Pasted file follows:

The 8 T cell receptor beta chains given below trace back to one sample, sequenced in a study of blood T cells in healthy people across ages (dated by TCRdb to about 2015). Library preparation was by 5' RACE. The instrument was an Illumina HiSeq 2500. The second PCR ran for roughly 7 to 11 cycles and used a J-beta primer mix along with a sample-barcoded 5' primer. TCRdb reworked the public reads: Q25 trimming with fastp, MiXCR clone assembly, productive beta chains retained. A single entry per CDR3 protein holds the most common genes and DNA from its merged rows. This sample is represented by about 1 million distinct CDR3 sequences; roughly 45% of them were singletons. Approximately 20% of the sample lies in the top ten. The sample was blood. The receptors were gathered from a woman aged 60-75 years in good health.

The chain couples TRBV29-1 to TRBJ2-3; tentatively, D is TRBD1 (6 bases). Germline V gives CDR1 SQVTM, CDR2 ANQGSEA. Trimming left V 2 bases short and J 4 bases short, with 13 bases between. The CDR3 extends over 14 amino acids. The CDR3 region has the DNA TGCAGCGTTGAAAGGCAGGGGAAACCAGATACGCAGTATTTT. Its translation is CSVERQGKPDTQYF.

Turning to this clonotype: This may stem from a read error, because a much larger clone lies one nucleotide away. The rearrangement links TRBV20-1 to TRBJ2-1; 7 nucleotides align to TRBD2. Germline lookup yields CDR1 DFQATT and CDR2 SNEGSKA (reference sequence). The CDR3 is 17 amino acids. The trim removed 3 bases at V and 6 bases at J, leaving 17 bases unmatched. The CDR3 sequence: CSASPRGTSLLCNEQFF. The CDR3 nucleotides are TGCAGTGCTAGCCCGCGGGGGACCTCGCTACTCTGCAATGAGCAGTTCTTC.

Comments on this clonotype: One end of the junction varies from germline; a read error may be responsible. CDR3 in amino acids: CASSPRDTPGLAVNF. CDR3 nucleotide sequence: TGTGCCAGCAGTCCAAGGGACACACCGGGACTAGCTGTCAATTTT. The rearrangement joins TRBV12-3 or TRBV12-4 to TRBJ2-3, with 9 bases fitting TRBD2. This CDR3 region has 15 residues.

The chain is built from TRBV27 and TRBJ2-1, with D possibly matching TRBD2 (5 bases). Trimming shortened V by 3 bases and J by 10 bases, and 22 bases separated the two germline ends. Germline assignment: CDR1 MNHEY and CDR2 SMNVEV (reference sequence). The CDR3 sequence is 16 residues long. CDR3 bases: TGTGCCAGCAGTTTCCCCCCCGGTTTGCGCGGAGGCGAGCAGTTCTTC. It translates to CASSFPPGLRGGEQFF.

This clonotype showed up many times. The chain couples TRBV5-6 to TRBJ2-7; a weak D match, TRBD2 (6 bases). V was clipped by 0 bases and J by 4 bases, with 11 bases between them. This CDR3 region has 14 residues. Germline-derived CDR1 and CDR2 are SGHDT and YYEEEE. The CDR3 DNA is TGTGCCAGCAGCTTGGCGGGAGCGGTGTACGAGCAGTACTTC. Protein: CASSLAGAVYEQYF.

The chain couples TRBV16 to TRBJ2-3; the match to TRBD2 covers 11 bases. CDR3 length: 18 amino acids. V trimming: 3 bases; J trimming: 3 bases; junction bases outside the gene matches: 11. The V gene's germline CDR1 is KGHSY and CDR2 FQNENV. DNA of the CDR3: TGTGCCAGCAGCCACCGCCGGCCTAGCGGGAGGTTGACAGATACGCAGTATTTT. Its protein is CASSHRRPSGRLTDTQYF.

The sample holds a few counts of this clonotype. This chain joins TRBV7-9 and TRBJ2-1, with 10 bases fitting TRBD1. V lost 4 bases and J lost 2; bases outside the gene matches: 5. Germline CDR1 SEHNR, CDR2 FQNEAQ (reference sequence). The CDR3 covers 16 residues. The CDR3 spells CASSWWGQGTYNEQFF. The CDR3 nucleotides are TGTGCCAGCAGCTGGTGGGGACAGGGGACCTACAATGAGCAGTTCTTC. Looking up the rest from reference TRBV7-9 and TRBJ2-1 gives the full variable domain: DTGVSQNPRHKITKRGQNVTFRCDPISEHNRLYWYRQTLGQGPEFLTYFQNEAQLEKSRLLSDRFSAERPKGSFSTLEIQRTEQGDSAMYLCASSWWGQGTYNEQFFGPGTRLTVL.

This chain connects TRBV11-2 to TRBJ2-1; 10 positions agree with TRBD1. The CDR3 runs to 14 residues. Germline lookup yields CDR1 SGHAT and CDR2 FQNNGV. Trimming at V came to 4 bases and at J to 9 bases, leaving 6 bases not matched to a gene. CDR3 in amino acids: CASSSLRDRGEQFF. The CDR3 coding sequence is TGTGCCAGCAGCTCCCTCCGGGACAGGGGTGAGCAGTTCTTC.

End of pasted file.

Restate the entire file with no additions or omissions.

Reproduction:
The 8 T cell receptor beta chains given below trace back to one sample, sequenced in a study of blood T cells in healthy people across ages (dated by TCRdb to about 2015). Library preparation was by 5' RACE. The instrument was an Illumina HiSeq 2500. The second PCR ran for roughly 7 to 11 cycles and used a J-beta primer mix along with a sample-barcoded 5' primer. TCRdb reworked the public reads: Q25 trimming with fastp, MiXCR clone assembly, productive beta chains retained. A single entry per CDR3 protein holds the most common genes and DNA from its merged rows. This sample is represented by about 1 million distinct CDR3 sequences; roughly 45% of them were singletons. Approximately 20% of the sample lies in the top ten. The sample was blood. The receptors were gathered from a woman aged 60-75 years in good health.

The chain couples TRBV29-1 to TRBJ2-3; tentatively, D is TRBD1 (6 bases). Germline V gives CDR1 SQVTM, CDR2 ANQGSEA. Trimming left V 2 bases short and J 4 bases short, with 13 bases between. The CDR3 extends over 14 amino acids. The CDR3 region has the DNA TGCAGCGTTGAAAGGCAGGGGAAACCAGATACGCAGTATTTT. Its translation is CSVERQGKPDTQYF.

Turning to this clonotype: This may stem from a read error, because a much larger clone lies one nucleotide away. The rearrangement links TRBV20-1 to TRBJ2-1; 7 nucleotides align to TRBD2. Germline lookup yields CDR1 DFQATT and CDR2 SNEGSKA (reference sequence). The CDR3 is 17 amino acids. The trim removed 3 bases at V and 6 bases at J, leaving 17 bases unmatched. The CDR3 sequence: CSASPRGTSLLCNEQFF. The CDR3 nucleotides are TGCAGTGCTAGCCCGCGGGGGACCTCGCTACTCTGCAATGAGCAGTTCTTC.

Comments on this clonotype: One end of the junction varies from germline; a read error may be responsible. CDR3 in amino acids: CASSPRDTPGLAVNF. CDR3 nucleotide sequence: TGTGCCAGCAGTCCAAGGGACACACCGGGACTAGCTGTCAATTTT. The rearrangement joins TRBV12-3 or TRBV12-4 to TRBJ2-3, with 9 bases fitting TRBD2. This CDR3 region has 15 residues.

The chain is built from TRBV27 and TRBJ2-1, with D possibly matching TRBD2 (5 bases). Trimming shortened V by 3 bases and J by 10 bases, and 22 bases separated the two germline ends. Germline assignment: CDR1 MNHEY and CDR2 SMNVEV (reference sequence). The CDR3 sequence is 16 residues long. CDR3 bases: TGTGCCAGCAGTTTCCCCCCCGGTTTGCGCGGAGGCGAGCAGTTCTTC. It translates to CASSFPPGLRGGEQFF.

This clonotype showed up many times. The chain couples TRBV5-6 to TRBJ2-7; a weak D match, TRBD2 (6 bases). V was clipped by 0 bases and J by 4 bases, with 11 bases between them. This CDR3 region has 14 residues. Germline-derived CDR1 and CDR2 are SGHDT and YYEEEE. The CDR3 DNA is TGTGCCAGCAGCTTGGCGGGAGCGGTGTACGAGCAGTACTTC. Protein: CASSLAGAVYEQYF.

The chain couples TRBV16 to TRBJ2-3; the match to TRBD2 covers 11 bases. CDR3 length: 18 amino acids. V trimming: 3 bases; J trimming: 3 bases; junction bases outside the gene matches: 11. The V gene's germline CDR1 is KGHSY and CDR2 FQNENV. DNA of the CDR3: TGTGCCAGCAGCCACCGCCGGCCTAGCGGGAGGTTGACAGATACGCAGTATTTT. Its protein is CASSHRRPSGRLTDTQYF.

The sample holds a few counts of this clonotype. This chain joins TRBV7-9 and TRBJ2-1, with 10 bases fitting TRBD1. V lost 4 bases and J lost 2; bases outside the gene matches: 5. Germline CDR1 SEHNR, CDR2 FQNEAQ (reference sequence). The CDR3 covers 16 residues. The CDR3 spells CASSWWGQGTYNEQFF. The CDR3 nucleotides are TGTGCCAGCAGCTGGTGGGGACAGGGGACCTACAATGAGCAGTTCTTC. Looking up the rest from reference TRBV7-9 and TRBJ2-1 gives the full variable domain: DTGVSQNPRHKITKRGQNVTFRCDPISEHNRLYWYRQTLGQGPEFLTYFQNEAQLEKSRLLSDRFSAERPKGSFSTLEIQRTEQGDSAMYLCASSWWGQGTYNEQFFGPGTRLTVL.

This chain connects TRBV11-2 to TRBJ2-1; 10 positions agree with TRBD1. The CDR3 runs to 14 residues. Germline lookup yields CDR1 SGHAT and CDR2 FQNNGV. Trimming at V came to 4 bases and at J to 9 bases, leaving 6 bases not matched to a gene. CDR3 in amino acids: CASSSLRDRGEQFF. The CDR3 coding sequence is TGTGCCAGCAGCTCCCTCCGGGACAGGGGTGAGCAGTTCTTC.